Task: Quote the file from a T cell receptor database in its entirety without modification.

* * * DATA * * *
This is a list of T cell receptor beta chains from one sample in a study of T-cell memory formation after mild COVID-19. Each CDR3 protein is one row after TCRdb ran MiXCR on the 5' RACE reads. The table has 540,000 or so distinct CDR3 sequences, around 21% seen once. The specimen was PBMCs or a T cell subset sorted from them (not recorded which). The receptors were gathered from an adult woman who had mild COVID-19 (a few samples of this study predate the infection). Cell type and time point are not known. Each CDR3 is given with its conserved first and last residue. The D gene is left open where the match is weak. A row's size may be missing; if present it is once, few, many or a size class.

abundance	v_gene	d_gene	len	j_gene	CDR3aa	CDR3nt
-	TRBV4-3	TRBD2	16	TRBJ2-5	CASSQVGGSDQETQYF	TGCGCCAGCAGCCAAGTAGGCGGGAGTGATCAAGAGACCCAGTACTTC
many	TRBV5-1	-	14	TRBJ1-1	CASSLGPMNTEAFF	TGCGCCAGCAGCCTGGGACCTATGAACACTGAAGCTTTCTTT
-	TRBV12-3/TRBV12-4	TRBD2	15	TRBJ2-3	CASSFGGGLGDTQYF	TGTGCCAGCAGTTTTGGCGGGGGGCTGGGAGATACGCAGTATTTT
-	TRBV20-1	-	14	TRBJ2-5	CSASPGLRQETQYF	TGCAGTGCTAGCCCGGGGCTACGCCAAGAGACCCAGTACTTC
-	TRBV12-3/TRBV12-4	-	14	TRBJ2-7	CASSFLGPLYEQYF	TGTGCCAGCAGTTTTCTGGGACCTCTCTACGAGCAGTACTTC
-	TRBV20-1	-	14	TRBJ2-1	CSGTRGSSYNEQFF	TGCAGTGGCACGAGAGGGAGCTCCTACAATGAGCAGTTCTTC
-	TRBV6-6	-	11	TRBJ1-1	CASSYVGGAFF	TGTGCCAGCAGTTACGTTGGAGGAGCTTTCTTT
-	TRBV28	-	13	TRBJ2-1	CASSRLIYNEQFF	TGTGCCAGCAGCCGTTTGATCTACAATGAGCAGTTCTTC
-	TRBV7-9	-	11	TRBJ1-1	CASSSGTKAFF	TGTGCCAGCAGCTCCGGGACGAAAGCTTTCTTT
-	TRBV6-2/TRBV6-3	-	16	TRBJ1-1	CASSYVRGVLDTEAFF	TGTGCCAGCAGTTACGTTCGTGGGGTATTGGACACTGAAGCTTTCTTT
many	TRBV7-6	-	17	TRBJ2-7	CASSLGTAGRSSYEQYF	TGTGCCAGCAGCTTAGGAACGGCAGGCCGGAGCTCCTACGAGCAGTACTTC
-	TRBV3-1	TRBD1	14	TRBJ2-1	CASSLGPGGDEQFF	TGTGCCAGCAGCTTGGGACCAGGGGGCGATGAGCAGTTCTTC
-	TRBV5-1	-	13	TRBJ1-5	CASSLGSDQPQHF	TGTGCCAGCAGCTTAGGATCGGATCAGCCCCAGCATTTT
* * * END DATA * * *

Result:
This is a list of T cell receptor beta chains from one sample in a study of T-cell memory formation after mild COVID-19. Each CDR3 protein is one row after TCRdb ran MiXCR on the 5' RACE reads. The table has 540,000 or so distinct CDR3 sequences, around 21% seen once. The specimen was PBMCs or a T cell subset sorted from them (not recorded which). The receptors were gathered from an adult woman who had mild COVID-19 (a few samples of this study predate the infection). Cell type and time point are not known. Each CDR3 is given with its conserved first and last residue. The D gene is left open where the match is weak. A row's size may be missing; if present it is once, few, many or a size class.

abundance	v_gene	d_gene	len	j_gene	CDR3aa	CDR3nt
-	TRBV4-3	TRBD2	16	TRBJ2-5	CASSQVGGSDQETQYF	TGCGCCAGCAGCCAAGTAGGCGGGAGTGATCAAGAGACCCAGTACTTC
many	TRBV5-1	-	14	TRBJ1-1	CASSLGPMNTEAFF	TGCGCCAGCAGCCTGGGACCTATGAACACTGAAGCTTTCTTT
-	TRBV12-3/TRBV12-4	TRBD2	15	TRBJ2-3	CASSFGGGLGDTQYF	TGTGCCAGCAGTTTTGGCGGGGGGCTGGGAGATACGCAGTATTTT
-	TRBV20-1	-	14	TRBJ2-5	CSASPGLRQETQYF	TGCAGTGCTAGCCCGGGGCTACGCCAAGAGACCCAGTACTTC
-	TRBV12-3/TRBV12-4	-	14	TRBJ2-7	CASSFLGPLYEQYF	TGTGCCAGCAGTTTTCTGGGACCTCTCTACGAGCAGTACTTC
-	TRBV20-1	-	14	TRBJ2-1	CSGTRGSSYNEQFF	TGCAGTGGCACGAGAGGGAGCTCCTACAATGAGCAGTTCTTC
-	TRBV6-6	-	11	TRBJ1-1	CASSYVGGAFF	TGTGCCAGCAGTTACGTTGGAGGAGCTTTCTTT
-	TRBV28	-	13	TRBJ2-1	CASSRLIYNEQFF	TGTGCCAGCAGCCGTTTGATCTACAATGAGCAGTTCTTC
-	TRBV7-9	-	11	TRBJ1-1	CASSSGTKAFF	TGTGCCAGCAGCTCCGGGACGAAAGCTTTCTTT
-	TRBV6-2/TRBV6-3	-	16	TRBJ1-1	CASSYVRGVLDTEAFF	TGTGCCAGCAGTTACGTTCGTGGGGTATTGGACACTGAAGCTTTCTTT
many	TRBV7-6	-	17	TRBJ2-7	CASSLGTAGRSSYEQYF	TGTGCCAGCAGCTTAGGAACGGCAGGCCGGAGCTCCTACGAGCAGTACTTC
-	TRBV3-1	TRBD1	14	TRBJ2-1	CASSLGPGGDEQFF	TGTGCCAGCAGCTTGGGACCAGGGGGCGATGAGCAGTTCTTC
-	TRBV5-1	-	13	TRBJ1-5	CASSLGSDQPQHF	TGTGCCAGCAGCTTAGGATCGGATCAGCCCCAGCATTTT